A New Year. A new look—for the blog, that is, not for me. I still have the same classic sense of style that at this point in my life could best be described as forty (plus) year old frazzled. I have long ago given up the notion that the new year will bring with it a sudden personal transformation, an ability to change every aspect of my life. What about unwrapping the new wall calendar from the plastic means that I will suddenly get my act together? Sure, I still set goals for myself—to be more organized, to get the closets cleaned out, to exercise more, but somehow after David's diagnosis, those things lost some of their importance. Let's see, clean the guest closet or help David learn how to talk. So sorry that overnight guests at my house have no place to hang their clothes.
School is back in session and the boys are settling into their routines after the Christmas break. Perhaps, I should say that David is soaring back into his routine, because, not surprisingly for a child with autism, it is all about sameness and structure for David. He has resumed his backward walk to the bus each morning and I can now answer one of the questions posed in my previous post. "Why, after four months of walking backward to the bus every single day do you suddenly decide to walk forward?" And the answer, ladies and gentlemen, is SNOW. David may be quirky, but he is not crazy and apparently he quickly reached the realization that he cannot be as sure footed while walking backward. But, the snow is gone for the moment and we are back to our normal routine.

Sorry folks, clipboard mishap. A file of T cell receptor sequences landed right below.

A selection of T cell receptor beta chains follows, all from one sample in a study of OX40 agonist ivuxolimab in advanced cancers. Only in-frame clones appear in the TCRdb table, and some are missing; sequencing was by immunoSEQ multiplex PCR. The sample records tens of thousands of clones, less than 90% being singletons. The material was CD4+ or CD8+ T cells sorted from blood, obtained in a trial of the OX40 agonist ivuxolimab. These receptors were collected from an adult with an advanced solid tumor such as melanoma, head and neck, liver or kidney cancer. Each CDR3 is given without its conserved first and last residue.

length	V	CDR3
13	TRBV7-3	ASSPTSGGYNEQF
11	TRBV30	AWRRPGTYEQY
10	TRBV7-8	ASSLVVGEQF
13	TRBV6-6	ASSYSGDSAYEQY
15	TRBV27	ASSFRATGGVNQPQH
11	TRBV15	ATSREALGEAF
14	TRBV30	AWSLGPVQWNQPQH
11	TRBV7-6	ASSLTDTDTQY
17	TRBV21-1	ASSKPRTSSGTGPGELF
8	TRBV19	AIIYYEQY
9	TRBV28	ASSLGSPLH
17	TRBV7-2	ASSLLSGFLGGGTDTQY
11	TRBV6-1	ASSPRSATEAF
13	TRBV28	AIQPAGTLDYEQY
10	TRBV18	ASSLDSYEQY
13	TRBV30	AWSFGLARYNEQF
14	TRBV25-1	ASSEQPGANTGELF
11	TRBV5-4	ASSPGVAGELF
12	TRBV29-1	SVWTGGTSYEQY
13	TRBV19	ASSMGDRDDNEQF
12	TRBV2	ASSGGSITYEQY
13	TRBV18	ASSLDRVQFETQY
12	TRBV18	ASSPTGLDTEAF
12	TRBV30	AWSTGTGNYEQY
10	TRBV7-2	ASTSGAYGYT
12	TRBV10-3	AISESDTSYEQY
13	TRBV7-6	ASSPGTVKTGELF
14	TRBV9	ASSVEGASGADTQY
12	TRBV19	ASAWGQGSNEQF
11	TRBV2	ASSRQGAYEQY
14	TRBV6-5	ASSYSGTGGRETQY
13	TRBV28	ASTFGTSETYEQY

To say that David is averse to change would be an understatement. David likes to watch the same movies, play with the same toys and video games—even after he has mastered SpongeBob Squarepants Battle for Bikini Bottom game on the Playstation and reached the final credits. Who knew that they had credits at the end of a video game, much like at the movies? In fact, David still has wrapped presents under our Christmas tree (I know, I am taking it down this weekend.) It is not that David does not enjoy new things eventually, but getting him to watch a new movie, or play with a new toy sometimes requires major cajoling. And you can never be sure what is going to take his fancy. He was absolutely enamored with the wall clock originally intended as a gift for my husband. He carried it around chest high all of Christmas Eve, occasionally announcing the time (again, see the last post) and when he paired it with the microphone from Andrew's Beatles Rock Band set, my brother-in-law remarked that he was beginning to look like Flavor Flav—yes, well except for the very fair skin, and the blond hair, and the slate blue eyes.
I am not saying that David's attitude on change is perfectly healthy, either, but I guess this time of year I will take a cue from the book of David. Maybe I can decide to be content with what I have already and instead of putting pressure on myself to change everything, I will work on one small thing at a time. That sounds like a resolution that maybe I can keep.